Sarah McLeary

Ceramics and Architecture

co operation makes it happen

Our new ceramic studio is set up as a co operative, the idea being that we all have a say in what happens, who comes in, and we all help each other out in terms of skill sharing or even just a helping hand to lift something. As I am the studio manager I’ve been learning a bit about how ‘proper’ co operatives work, where people share profit and actually join a business. Coincidentally a girl in my study group for my architecture exams lives in a Co operative shared house in Edinburgh, and invited me over to discuss how the exam went. It was really interesting and inspiring to see the set up they have there, and to see the beautiful house itself.

The co operative was set up in the 60s and became a limited company in 1974, so sends accounts to Companies House every year. The building is a villa and eight people live there at present, with a spare bedroom, two reception rooms, a large kitchen and communal dining room and a large garden/allotment area.

During the 80s the house became radically feminist, to the extent that men were not allowed past the front door, and all the members of the co op were lesbian. Now the members are all women, and that is likely to remain the case, but of course men can stay.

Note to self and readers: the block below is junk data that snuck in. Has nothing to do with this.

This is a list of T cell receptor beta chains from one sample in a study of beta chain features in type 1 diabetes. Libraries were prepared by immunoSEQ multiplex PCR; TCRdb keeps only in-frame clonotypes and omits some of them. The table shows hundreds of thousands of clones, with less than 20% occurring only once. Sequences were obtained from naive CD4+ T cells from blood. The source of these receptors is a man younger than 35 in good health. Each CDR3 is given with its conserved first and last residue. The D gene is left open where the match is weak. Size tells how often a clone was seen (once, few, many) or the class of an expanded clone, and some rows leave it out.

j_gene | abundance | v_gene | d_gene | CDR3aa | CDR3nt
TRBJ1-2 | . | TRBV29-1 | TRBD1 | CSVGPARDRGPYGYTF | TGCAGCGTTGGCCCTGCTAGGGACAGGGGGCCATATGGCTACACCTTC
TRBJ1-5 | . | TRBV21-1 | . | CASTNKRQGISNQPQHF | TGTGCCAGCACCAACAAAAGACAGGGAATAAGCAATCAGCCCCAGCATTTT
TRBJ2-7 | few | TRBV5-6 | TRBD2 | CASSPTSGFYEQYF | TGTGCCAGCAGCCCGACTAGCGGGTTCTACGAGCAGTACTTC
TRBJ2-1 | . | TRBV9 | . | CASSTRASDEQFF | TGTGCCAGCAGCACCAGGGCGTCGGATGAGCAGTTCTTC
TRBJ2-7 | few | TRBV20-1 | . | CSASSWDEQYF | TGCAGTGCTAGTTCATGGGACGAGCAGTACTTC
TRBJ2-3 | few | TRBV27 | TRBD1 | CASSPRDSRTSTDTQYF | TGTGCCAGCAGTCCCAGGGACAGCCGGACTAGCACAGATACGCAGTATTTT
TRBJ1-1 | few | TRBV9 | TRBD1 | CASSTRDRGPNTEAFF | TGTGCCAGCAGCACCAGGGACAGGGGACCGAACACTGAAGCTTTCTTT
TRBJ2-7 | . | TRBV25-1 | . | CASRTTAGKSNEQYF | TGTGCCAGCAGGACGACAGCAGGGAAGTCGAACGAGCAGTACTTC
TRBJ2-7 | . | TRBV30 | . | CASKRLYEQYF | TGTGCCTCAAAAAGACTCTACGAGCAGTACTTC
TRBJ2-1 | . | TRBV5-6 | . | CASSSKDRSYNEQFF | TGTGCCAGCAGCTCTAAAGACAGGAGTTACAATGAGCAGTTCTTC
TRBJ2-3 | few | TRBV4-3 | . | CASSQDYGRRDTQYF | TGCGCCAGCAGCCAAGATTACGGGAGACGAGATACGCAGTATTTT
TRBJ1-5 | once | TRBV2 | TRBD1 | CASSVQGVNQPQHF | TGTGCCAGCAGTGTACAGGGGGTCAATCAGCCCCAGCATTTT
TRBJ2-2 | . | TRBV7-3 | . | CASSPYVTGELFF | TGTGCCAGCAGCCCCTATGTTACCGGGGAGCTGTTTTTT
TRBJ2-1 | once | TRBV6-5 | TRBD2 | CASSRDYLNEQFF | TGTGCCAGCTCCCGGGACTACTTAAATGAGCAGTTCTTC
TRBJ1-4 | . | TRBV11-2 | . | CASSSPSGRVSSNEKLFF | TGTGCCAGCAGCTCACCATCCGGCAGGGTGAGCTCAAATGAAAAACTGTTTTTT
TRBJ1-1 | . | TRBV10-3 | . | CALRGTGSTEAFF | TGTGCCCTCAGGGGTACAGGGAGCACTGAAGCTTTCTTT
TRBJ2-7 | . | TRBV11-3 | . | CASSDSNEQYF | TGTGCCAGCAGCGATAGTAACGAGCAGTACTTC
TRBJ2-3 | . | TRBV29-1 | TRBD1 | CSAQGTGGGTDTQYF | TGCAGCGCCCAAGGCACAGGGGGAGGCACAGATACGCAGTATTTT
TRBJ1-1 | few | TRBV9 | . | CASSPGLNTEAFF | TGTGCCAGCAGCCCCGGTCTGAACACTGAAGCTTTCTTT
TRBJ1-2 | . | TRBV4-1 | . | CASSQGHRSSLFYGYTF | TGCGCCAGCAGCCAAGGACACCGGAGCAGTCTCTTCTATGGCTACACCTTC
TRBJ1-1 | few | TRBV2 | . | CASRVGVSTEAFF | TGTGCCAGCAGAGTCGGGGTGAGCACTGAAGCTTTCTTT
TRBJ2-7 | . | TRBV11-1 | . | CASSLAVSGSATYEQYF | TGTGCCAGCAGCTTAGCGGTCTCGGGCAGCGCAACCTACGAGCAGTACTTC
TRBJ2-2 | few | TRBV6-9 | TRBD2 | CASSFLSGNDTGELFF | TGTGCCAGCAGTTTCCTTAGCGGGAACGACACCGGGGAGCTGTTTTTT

The house itself is fascinating. Considering the number [and during some periods, the amount] of inhabitants many of the original features of the villa remain. The original wallpapers, and enormous shutters for the bay windows are still intact, as well as the beautiful balustrade to the central staircase. The fact that so many original features remain is a real testament to how well the co op is run, although apparently the roof had been neglected to such an extent that it cost over £50k to repair. This was due in part to the feminist stance of former residents, who could not find a female roofer!

Cupola on the second floor. Note thistles, shamrock and roses on the wallpaper

Members of the co op are tenants of the company, but also run the company. They are every member’s tenant and landlord. Of course Co op living doesn’t always mean communal living, there are many excellent examples of co operatives around Britain. The Findhorn Foundation in Forres is not far away at all, and I’m looking forward to visiting soon. The aims of Findhorn are what all architects are interested in today; sustainability at a deep level, in terms of transport, community, and general day to day living as well as energy use.

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This entry was posted on February 4, 2011 by in architecture, edinburgh.
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